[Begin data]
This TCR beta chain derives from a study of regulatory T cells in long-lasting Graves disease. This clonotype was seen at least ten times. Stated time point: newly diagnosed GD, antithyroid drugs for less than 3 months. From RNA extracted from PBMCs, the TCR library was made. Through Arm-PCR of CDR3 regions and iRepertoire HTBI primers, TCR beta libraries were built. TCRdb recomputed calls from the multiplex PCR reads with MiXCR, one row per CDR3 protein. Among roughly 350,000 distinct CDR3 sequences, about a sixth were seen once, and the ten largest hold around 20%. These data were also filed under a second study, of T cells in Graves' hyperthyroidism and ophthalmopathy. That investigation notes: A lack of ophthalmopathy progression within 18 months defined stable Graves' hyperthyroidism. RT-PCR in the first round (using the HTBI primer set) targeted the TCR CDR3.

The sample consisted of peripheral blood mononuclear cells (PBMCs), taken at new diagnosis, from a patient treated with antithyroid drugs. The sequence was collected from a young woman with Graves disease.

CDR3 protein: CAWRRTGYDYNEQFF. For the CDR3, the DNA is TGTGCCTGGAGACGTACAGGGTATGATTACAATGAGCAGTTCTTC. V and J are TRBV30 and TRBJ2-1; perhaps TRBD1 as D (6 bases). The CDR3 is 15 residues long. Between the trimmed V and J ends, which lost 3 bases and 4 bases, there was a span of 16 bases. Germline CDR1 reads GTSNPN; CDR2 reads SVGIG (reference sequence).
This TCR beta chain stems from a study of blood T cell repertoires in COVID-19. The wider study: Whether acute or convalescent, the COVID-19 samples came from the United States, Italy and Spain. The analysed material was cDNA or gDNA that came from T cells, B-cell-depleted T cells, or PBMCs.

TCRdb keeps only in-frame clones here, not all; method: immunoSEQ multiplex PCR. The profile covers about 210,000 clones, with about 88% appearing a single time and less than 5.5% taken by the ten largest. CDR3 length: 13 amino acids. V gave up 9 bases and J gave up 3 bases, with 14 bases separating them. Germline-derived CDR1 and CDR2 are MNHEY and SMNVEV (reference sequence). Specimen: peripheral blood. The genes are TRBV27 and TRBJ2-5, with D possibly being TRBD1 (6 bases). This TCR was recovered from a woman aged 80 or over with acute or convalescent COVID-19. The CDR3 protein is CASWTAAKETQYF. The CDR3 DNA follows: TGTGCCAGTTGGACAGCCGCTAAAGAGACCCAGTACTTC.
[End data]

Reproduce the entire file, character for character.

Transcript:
This TCR beta chain derives from a study of regulatory T cells in long-lasting Graves disease. This clonotype was seen at least ten times. Stated time point: newly diagnosed GD, antithyroid drugs for less than 3 months. From RNA extracted from PBMCs, the TCR library was made. Through Arm-PCR of CDR3 regions and iRepertoire HTBI primers, TCR beta libraries were built. TCRdb recomputed calls from the multiplex PCR reads with MiXCR, one row per CDR3 protein. Among roughly 350,000 distinct CDR3 sequences, about a sixth were seen once, and the ten largest hold around 20%. These data were also filed under a second study, of T cells in Graves' hyperthyroidism and ophthalmopathy. That investigation notes: A lack of ophthalmopathy progression within 18 months defined stable Graves' hyperthyroidism. RT-PCR in the first round (using the HTBI primer set) targeted the TCR CDR3.

The sample consisted of peripheral blood mononuclear cells (PBMCs), taken at new diagnosis, from a patient treated with antithyroid drugs. The sequence was collected from a young woman with Graves disease.

CDR3 protein: CAWRRTGYDYNEQFF. For the CDR3, the DNA is TGTGCCTGGAGACGTACAGGGTATGATTACAATGAGCAGTTCTTC. V and J are TRBV30 and TRBJ2-1; perhaps TRBD1 as D (6 bases). The CDR3 is 15 residues long. Between the trimmed V and J ends, which lost 3 bases and 4 bases, there was a span of 16 bases. Germline CDR1 reads GTSNPN; CDR2 reads SVGIG (reference sequence).
This TCR beta chain stems from a study of blood T cell repertoires in COVID-19. The wider study: Whether acute or convalescent, the COVID-19 samples came from the United States, Italy and Spain. The analysed material was cDNA or gDNA that came from T cells, B-cell-depleted T cells, or PBMCs.

TCRdb keeps only in-frame clones here, not all; method: immunoSEQ multiplex PCR. The profile covers about 210,000 clones, with about 88% appearing a single time and less than 5.5% taken by the ten largest. CDR3 length: 13 amino acids. V gave up 9 bases and J gave up 3 bases, with 14 bases separating them. Germline-derived CDR1 and CDR2 are MNHEY and SMNVEV (reference sequence). Specimen: peripheral blood. The genes are TRBV27 and TRBJ2-5, with D possibly being TRBD1 (6 bases). This TCR was recovered from a woman aged 80 or over with acute or convalescent COVID-19. The CDR3 protein is CASWTAAKETQYF. The CDR3 DNA follows: TGTGCCAGTTGGACAGCCGCTAAAGAGACCCAGTACTTC.